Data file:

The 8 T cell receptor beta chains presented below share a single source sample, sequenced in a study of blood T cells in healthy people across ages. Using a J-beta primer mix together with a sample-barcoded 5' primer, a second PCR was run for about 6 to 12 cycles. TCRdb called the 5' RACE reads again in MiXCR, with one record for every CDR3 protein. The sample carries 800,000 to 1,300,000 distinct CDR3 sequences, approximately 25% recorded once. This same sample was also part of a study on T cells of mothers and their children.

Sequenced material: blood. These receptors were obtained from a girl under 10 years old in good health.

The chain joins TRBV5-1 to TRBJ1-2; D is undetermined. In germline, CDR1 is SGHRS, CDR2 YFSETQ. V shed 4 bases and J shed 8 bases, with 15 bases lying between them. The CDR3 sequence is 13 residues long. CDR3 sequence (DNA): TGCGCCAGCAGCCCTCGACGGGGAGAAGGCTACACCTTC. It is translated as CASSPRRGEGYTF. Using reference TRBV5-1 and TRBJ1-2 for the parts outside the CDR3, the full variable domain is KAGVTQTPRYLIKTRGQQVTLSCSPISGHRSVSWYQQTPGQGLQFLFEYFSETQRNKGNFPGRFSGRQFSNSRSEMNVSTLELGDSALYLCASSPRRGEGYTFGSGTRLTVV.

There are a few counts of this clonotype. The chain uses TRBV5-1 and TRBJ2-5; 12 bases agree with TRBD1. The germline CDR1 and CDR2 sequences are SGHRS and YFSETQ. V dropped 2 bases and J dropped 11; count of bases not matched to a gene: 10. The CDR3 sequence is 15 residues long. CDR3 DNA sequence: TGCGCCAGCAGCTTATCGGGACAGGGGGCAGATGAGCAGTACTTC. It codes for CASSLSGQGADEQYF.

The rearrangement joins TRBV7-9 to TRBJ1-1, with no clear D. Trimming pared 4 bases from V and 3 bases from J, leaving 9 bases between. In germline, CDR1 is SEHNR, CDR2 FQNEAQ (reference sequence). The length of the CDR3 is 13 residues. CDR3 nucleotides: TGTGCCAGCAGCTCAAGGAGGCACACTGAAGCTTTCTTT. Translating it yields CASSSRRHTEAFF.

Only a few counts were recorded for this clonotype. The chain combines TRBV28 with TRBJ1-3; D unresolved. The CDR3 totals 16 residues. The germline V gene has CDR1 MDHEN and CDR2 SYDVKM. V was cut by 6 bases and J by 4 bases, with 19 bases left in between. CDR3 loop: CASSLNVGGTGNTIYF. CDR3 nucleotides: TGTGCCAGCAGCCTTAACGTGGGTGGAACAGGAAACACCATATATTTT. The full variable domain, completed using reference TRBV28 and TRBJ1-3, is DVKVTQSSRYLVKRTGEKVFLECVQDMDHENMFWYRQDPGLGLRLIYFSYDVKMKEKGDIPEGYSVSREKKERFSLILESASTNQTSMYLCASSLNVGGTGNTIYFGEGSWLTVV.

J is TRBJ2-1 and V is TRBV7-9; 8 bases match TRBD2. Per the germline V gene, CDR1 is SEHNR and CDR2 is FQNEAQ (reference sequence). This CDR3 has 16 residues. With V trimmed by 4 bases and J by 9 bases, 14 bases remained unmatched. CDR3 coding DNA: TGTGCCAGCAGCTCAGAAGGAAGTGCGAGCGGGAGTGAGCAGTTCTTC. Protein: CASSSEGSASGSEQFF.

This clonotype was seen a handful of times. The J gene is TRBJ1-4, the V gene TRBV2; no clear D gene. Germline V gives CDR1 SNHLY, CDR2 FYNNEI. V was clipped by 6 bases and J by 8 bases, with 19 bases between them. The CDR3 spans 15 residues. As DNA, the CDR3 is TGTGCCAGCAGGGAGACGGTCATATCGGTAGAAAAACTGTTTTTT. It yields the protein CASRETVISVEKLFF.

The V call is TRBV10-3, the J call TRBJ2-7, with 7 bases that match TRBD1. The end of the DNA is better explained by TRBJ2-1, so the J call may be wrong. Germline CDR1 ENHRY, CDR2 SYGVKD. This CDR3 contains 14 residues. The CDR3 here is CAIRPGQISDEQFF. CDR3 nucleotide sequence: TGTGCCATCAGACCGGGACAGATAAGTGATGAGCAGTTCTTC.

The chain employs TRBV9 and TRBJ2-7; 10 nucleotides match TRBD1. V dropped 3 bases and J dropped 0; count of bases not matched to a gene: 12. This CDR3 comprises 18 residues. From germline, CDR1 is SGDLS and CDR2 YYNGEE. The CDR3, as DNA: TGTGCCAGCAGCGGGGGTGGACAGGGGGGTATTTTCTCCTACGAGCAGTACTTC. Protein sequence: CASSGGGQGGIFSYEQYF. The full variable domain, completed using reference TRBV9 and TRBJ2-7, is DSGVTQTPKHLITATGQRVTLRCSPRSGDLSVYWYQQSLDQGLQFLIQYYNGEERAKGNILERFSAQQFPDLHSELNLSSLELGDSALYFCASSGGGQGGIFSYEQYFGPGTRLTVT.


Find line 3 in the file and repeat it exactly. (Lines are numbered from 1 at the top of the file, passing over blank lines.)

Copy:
The chain joins TRBV5-1 to TRBJ1-2; D is undetermined. In germline, CDR1 is SGHRS, CDR2 YFSETQ. V shed 4 bases and J shed 8 bases, with 15 bases lying between them. The CDR3 sequence is 13 residues long. CDR3 sequence (DNA): TGCGCCAGCAGCCCTCGACGGGGAGAAGGCTACACCTTC. It is translated as CASSPRRGEGYTF. Using reference TRBV5-1 and TRBJ1-2 for the parts outside the CDR3, the full variable domain is KAGVTQTPRYLIKTRGQQVTLSCSPISGHRSVSWYQQTPGQGLQFLFEYFSETQRNKGNFPGRFSGRQFSNSRSEMNVSTLELGDSALYLCASSPRRGEGYTFGSGTRLTVV.